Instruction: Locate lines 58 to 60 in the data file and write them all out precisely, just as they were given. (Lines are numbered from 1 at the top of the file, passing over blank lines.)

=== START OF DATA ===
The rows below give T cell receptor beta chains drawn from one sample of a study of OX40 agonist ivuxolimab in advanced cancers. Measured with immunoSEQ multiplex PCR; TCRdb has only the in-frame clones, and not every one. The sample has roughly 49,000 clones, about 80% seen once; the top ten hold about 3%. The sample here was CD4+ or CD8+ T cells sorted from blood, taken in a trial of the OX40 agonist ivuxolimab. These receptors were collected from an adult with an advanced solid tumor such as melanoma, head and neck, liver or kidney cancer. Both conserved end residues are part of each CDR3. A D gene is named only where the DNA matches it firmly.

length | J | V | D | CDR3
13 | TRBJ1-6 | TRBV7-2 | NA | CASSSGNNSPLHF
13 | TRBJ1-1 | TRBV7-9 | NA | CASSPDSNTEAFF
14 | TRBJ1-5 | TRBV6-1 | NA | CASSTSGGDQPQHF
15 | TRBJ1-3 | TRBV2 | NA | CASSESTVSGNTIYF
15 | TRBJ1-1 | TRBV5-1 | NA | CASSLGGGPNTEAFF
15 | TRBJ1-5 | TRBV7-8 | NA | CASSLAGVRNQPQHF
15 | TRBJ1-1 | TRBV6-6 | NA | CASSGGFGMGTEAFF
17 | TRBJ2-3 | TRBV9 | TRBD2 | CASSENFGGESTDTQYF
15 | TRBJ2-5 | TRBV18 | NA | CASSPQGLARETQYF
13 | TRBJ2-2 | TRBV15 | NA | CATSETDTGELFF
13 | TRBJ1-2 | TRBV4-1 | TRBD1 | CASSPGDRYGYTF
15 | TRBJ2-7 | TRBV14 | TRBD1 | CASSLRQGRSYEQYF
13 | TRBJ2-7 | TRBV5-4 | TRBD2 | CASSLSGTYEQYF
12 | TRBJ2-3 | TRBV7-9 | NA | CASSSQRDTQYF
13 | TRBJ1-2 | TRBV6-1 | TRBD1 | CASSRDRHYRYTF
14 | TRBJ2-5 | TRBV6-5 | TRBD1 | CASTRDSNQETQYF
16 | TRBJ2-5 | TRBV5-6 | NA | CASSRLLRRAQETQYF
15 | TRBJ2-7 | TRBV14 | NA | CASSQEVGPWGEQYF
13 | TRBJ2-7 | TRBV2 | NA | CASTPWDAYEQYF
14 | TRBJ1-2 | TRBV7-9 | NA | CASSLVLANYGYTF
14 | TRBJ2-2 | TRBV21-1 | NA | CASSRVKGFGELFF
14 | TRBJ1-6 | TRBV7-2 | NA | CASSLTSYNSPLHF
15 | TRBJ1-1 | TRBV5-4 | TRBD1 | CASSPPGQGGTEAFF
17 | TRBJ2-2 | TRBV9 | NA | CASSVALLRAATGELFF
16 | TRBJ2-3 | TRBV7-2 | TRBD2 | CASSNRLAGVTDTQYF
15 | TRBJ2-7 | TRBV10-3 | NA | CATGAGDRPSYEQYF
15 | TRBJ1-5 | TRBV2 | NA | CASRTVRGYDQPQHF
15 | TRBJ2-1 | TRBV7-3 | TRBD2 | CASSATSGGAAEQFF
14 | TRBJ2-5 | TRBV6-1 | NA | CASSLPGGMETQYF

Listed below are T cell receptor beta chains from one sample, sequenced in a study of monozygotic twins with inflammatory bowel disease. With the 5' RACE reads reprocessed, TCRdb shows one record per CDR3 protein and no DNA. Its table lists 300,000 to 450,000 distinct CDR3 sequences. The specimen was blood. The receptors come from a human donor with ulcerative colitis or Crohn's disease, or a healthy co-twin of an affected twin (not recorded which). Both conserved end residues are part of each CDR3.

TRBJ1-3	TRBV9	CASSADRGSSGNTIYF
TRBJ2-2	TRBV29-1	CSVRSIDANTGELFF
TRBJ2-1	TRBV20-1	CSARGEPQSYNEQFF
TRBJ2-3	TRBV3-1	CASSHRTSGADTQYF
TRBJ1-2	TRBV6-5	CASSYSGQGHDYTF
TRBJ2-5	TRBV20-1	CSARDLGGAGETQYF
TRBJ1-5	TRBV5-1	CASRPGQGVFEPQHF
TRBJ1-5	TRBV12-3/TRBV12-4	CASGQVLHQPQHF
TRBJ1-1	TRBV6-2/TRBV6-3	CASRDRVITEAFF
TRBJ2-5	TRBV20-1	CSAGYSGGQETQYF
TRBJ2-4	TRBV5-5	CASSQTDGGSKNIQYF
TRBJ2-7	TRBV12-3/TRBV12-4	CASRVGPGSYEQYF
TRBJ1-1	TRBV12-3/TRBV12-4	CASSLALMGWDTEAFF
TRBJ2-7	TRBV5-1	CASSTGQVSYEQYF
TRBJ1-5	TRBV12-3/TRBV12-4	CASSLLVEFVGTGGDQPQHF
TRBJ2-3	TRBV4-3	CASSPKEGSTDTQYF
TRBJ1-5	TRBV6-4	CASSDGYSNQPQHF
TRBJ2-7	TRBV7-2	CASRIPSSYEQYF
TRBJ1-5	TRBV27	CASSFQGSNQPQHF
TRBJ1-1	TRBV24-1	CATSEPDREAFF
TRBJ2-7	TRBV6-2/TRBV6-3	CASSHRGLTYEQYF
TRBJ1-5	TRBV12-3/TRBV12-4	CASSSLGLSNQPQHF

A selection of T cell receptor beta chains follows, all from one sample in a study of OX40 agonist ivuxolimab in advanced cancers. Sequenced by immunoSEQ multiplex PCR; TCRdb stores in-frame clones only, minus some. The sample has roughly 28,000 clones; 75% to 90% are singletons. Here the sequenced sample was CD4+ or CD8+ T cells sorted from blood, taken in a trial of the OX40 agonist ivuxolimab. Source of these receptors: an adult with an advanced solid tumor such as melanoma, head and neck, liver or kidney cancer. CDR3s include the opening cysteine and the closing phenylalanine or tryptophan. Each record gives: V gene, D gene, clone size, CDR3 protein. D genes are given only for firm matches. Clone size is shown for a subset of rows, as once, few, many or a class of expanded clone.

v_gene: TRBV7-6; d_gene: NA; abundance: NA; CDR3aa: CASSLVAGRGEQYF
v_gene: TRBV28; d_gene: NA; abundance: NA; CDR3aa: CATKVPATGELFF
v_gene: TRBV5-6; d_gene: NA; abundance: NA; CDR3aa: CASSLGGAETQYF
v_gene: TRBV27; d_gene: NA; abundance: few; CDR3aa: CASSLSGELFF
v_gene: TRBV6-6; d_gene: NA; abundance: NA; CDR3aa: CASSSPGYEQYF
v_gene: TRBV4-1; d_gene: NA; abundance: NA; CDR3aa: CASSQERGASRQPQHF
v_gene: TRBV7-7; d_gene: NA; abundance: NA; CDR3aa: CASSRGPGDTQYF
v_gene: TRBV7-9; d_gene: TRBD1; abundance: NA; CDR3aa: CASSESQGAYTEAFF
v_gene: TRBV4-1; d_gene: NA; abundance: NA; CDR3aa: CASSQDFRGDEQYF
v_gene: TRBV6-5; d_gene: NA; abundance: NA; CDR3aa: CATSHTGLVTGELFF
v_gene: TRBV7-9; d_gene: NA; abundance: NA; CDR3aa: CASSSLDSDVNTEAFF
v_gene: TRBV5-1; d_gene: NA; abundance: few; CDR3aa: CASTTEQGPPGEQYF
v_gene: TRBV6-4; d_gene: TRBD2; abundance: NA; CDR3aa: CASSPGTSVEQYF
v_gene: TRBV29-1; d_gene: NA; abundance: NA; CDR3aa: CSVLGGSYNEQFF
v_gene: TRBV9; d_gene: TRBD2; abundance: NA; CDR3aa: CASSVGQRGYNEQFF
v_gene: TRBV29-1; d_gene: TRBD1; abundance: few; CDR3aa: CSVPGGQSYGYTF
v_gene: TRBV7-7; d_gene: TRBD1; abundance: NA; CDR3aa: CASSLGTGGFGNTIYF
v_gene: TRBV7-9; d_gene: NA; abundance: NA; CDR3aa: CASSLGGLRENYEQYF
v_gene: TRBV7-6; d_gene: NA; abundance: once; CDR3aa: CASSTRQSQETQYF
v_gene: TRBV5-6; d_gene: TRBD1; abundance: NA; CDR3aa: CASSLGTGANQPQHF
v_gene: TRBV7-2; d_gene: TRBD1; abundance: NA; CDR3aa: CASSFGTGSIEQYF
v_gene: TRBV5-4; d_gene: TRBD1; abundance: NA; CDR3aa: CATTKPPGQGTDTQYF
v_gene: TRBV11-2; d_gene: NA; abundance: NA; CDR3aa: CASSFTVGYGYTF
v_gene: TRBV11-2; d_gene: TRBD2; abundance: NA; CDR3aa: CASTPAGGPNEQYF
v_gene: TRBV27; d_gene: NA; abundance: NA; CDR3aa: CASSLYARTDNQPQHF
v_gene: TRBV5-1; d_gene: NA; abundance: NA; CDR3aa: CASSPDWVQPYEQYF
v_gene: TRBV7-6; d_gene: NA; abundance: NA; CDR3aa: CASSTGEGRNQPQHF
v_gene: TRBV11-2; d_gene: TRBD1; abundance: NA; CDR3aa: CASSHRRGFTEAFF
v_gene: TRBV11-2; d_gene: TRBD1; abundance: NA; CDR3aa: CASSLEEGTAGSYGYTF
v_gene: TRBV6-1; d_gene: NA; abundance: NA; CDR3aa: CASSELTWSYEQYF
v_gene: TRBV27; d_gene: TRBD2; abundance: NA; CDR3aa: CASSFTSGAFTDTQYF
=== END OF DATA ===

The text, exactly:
v_gene: TRBV5-6; d_gene: NA; abundance: NA; CDR3aa: CASSLGGAETQYF
v_gene: TRBV27; d_gene: NA; abundance: few; CDR3aa: CASSLSGELFF
v_gene: TRBV6-6; d_gene: NA; abundance: NA; CDR3aa: CASSSPGYEQYF